Bilbao area culture, Santa Lucia Cotzumalguapa, Escuintla, Guatemala
Dozens of archaeological monographs including two or three PhD dissertations have been written on the 6 th -10 th century A.D. Cotzumalhuapa archaeological culture that occupies the piedmont area of the Departamento of Escuintla, Guatemala. Many of the larger sites such as El Baul and Bilbao are near the town of Santa Lucia Cotzumalguapa, about two or three hour drive downhill from Guatemala City.
The city is spelled with a g, Cotzumalguapa; the culture tends to be spelled with an h: Cotzumalhuapa.
The Cotzumalhuapa sculpture includes elements shared with Teotihuacan (Tlaloc for example), Classic Veracruz (skeleton characters), and other features shared with Late Classic and Post Classic Central Mexico. What is notable is that very few aspects of the Cotzumalhuapa sculpture share features with Maya art even though Bilbao is in Guatemala, not that far from Kaminaljuyu actually).
Cotzumalhuapan monumental sculpture dates from approximately AD 700 through AD 1000.
Dr.Nicholas Hellmuth at Museum of Cotzumalhuapa Sculpture testing the ZScanner 800 from Zcorp.
Etruscan, Phoenician, Greek, Mediterranean
I do not know of one single archaeologist today, trained at a major internationally respected university, that accepts Trans-Pacific or Trans-Atlantic influence on Mesoamerica. Of course boats from Nordic areas crossed over to Canada and Eastern America, but we have no evidence any such boats landed in Mexico or Central America. Besides, the Bilbao culture is on the Pacific Ocean side of Guatemala, not anywhere near the Atlantic Ocean (though it is worth pointing out that most of the bearded Mediterranean (Phoenician-looking) images that are in Mexico are precisely in Veracruz, which is on the Atlantic Coastal of Mexico).
So we have a culture (Cotzumalhuapan) with a typical pre-Columbian ballgame (filled with scenes of ballplayers being brutally sacrificed), with typical motifs such as flowering vines (common at Chichen Itza ballcourt sculptures of Yucatan, Mexico), and normal Mesoamerican deities (Tlaloc), yet here are also three portrait heads whose characteristics look more Greek or Etruscan or Phoenician: at least one or two of these heads looks far more like what you would expect from Northern African coast of the Mediterranean (namely a DNA soup of all the merchant sailors that left their traces around the southern coast of that sea).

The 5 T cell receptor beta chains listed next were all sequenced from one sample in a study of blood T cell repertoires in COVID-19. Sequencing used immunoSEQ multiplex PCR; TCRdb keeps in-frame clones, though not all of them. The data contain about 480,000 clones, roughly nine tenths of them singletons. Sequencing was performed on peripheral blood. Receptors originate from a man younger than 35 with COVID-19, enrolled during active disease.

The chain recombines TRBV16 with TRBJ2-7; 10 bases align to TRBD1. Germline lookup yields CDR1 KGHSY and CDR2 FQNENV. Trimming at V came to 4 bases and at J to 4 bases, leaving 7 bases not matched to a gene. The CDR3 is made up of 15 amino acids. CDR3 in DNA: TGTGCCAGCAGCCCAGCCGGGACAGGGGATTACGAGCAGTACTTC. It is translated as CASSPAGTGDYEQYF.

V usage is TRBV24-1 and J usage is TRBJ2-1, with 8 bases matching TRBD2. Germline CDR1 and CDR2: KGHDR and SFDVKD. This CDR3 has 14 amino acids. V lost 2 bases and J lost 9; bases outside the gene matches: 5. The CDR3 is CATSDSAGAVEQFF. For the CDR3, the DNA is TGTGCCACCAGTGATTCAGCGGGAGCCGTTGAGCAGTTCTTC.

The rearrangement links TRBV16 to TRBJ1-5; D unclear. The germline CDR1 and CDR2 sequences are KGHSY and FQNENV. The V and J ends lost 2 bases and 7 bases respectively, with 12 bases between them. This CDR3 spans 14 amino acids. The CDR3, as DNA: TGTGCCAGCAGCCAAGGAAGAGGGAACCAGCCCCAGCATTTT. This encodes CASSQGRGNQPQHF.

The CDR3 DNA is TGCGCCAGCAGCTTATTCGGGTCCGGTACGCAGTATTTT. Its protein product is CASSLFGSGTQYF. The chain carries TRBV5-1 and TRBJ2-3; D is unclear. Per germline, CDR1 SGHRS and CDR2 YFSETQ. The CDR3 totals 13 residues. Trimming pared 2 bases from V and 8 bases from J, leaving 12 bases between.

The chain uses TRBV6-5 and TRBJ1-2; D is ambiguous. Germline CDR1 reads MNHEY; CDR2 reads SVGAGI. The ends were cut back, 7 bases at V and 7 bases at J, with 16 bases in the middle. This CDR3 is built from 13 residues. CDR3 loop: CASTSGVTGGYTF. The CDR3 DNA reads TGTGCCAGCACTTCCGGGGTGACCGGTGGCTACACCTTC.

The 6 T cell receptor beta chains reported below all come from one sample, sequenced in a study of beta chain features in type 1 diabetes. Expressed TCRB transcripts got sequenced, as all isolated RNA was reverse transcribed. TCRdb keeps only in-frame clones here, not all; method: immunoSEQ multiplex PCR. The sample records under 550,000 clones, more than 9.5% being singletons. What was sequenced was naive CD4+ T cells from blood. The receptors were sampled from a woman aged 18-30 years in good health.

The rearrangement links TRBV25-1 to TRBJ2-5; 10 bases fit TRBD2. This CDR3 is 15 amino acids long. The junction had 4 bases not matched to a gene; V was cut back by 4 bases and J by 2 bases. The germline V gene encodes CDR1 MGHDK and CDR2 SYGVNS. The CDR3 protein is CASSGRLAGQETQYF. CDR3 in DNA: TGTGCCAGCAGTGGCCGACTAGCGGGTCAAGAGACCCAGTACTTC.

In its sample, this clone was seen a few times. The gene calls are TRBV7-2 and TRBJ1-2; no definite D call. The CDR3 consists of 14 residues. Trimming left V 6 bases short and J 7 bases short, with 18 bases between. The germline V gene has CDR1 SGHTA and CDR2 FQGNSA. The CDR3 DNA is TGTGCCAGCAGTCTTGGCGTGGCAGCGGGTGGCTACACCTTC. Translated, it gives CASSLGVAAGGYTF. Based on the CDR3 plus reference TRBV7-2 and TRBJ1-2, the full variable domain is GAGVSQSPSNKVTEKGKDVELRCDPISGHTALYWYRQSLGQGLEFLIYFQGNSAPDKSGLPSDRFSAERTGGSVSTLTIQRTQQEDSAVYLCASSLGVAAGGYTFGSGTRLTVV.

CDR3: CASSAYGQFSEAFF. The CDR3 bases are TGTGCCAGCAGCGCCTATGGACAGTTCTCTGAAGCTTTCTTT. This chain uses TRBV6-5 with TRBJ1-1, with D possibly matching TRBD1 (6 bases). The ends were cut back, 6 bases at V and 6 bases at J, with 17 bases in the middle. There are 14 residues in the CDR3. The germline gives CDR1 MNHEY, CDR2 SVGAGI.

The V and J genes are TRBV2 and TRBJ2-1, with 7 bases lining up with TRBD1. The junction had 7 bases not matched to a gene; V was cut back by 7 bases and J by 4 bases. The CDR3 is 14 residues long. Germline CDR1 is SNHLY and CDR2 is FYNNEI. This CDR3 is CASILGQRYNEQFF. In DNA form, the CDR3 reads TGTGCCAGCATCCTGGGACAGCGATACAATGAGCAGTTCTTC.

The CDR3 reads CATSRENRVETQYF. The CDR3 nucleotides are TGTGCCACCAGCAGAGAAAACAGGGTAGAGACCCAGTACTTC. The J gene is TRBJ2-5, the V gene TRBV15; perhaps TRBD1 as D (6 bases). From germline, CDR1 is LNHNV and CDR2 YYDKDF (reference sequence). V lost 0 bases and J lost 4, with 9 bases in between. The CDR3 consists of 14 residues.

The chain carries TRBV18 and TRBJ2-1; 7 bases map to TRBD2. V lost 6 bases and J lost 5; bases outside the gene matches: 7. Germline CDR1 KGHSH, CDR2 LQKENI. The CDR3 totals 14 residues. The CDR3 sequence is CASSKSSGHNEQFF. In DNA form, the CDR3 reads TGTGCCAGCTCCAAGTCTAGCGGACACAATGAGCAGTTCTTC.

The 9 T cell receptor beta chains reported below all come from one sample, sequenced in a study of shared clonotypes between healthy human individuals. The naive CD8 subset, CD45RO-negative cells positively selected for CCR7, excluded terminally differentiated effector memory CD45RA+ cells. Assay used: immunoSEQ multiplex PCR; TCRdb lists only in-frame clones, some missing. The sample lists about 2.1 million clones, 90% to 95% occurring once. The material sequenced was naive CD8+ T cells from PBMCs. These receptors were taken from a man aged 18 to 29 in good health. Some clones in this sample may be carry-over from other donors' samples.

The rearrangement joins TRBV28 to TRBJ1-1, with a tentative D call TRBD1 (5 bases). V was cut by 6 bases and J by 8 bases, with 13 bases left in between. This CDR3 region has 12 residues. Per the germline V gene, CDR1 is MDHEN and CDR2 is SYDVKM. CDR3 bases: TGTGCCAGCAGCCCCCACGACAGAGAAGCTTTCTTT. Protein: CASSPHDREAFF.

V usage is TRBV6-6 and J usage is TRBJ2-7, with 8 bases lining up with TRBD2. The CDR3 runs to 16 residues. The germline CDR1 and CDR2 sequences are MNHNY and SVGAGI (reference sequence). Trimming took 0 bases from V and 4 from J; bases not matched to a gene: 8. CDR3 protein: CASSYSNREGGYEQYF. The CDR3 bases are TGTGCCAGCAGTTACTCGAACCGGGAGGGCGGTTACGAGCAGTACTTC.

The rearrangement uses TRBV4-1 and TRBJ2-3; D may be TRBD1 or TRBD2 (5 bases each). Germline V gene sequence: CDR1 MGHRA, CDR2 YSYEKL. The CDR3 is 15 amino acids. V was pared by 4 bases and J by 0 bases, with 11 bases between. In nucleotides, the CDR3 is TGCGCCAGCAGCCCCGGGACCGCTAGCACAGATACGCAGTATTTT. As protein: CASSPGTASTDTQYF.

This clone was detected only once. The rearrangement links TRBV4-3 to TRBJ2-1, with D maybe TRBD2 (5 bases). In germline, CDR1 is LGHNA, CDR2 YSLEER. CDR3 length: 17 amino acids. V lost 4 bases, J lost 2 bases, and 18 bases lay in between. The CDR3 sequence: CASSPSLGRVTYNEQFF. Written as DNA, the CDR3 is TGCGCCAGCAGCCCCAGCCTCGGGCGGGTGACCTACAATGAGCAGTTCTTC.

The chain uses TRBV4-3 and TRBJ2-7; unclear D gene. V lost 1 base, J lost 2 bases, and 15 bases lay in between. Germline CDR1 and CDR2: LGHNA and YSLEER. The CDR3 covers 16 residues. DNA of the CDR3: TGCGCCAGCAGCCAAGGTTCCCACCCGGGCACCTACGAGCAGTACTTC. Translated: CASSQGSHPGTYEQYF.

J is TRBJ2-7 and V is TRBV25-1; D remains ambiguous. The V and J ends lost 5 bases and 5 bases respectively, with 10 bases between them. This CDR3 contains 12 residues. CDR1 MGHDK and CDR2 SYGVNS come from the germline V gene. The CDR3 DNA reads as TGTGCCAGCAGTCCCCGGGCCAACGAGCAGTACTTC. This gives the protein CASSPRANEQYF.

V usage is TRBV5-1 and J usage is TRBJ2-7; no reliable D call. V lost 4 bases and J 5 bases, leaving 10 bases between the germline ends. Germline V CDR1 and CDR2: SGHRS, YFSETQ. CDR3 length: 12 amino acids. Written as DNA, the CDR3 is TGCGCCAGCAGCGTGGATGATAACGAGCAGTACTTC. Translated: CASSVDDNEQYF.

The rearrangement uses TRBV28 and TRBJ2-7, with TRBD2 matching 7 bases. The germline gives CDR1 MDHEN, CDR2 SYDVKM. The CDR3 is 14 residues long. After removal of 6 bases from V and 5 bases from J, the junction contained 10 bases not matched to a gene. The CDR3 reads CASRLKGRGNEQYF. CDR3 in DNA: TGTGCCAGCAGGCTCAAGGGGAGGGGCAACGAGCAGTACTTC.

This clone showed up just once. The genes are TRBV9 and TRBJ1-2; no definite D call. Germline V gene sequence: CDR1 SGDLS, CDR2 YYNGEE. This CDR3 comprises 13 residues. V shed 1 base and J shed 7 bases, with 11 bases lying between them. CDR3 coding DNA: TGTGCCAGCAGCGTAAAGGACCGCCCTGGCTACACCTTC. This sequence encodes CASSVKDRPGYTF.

I am fully aware that if you search any large sample of portraits you can always find some unusual visages, these here look so obviously Mediterranean and so definitely non-Mesoamerican that it prompts additional thought.
Further research and analysis of the iconography of Bilbao
Neither I nor FLAAR suggest these portrait faces actually represent Phoenicians, but these portraits certainly raise questions. Thus I hope that students will do a study of the iconography of the full corpus of Bilbao art. The excellent work of Lee Parsons and Oswaldo Chinchilla are first and foremost archaeological studies: Bilbao calls for a full scale iconographic study. For example, it would also be nice to have a thesis on hair styles: the “braided” hair is quite common to these Bilbao characters, but surely can be found elsewhere in Mesoamerica (and not only in Africa).
Over the next month or so we will issue additional photo albums because FLAAR photographs are intended to be available for thesis and dissertations.
This is an informative private museum of monumental stone sculpture and artifacts (open to the public) on the property of the Finca Las Ilusiones. FLAAR has been doing photography in the Bilbao area since the 1970's and during the 1980s-1990's we have twice photographed the Bilbao ballcourt and other sculptures in the museum in Berlin with the quality of Zeiss lenses on Hasselblad cameras. All our recent photograph are the same camera, same Zeiss lenses, but now with PhaseOne P25+ digital quality.
Here is Camila Morales (anthropology/archaeology volunteer student with FLAAR). She learned to scan antropological pieces at Museum of Cotzumalhuapa Sculpture.
We thank the family Muñoz for permission to do digital photography and 3d scanning in the museum. FLAAR is one of the foremost evaluators of digital imaging equipment in the Americas. We are currently testing and evaluating the ZScanner 800 from ZCorp, provided courtesy of ZCorp of America. We thank the custodian of the museum, Agusto Hernandez for general assistance during the many days that we were photographing and scanning.
Here Eduardo Sacayon (biologist and photographer), at Museum of Cotzumalhuapa Sculpture. FLAAR actually is testing the ZScanner 800 from Zcorp, provided from Zcorp.
First posted late January 2010, after a second photography session in the Museo de Cultura Cotzumalguapa (mid-2009 and then again in December 2009).
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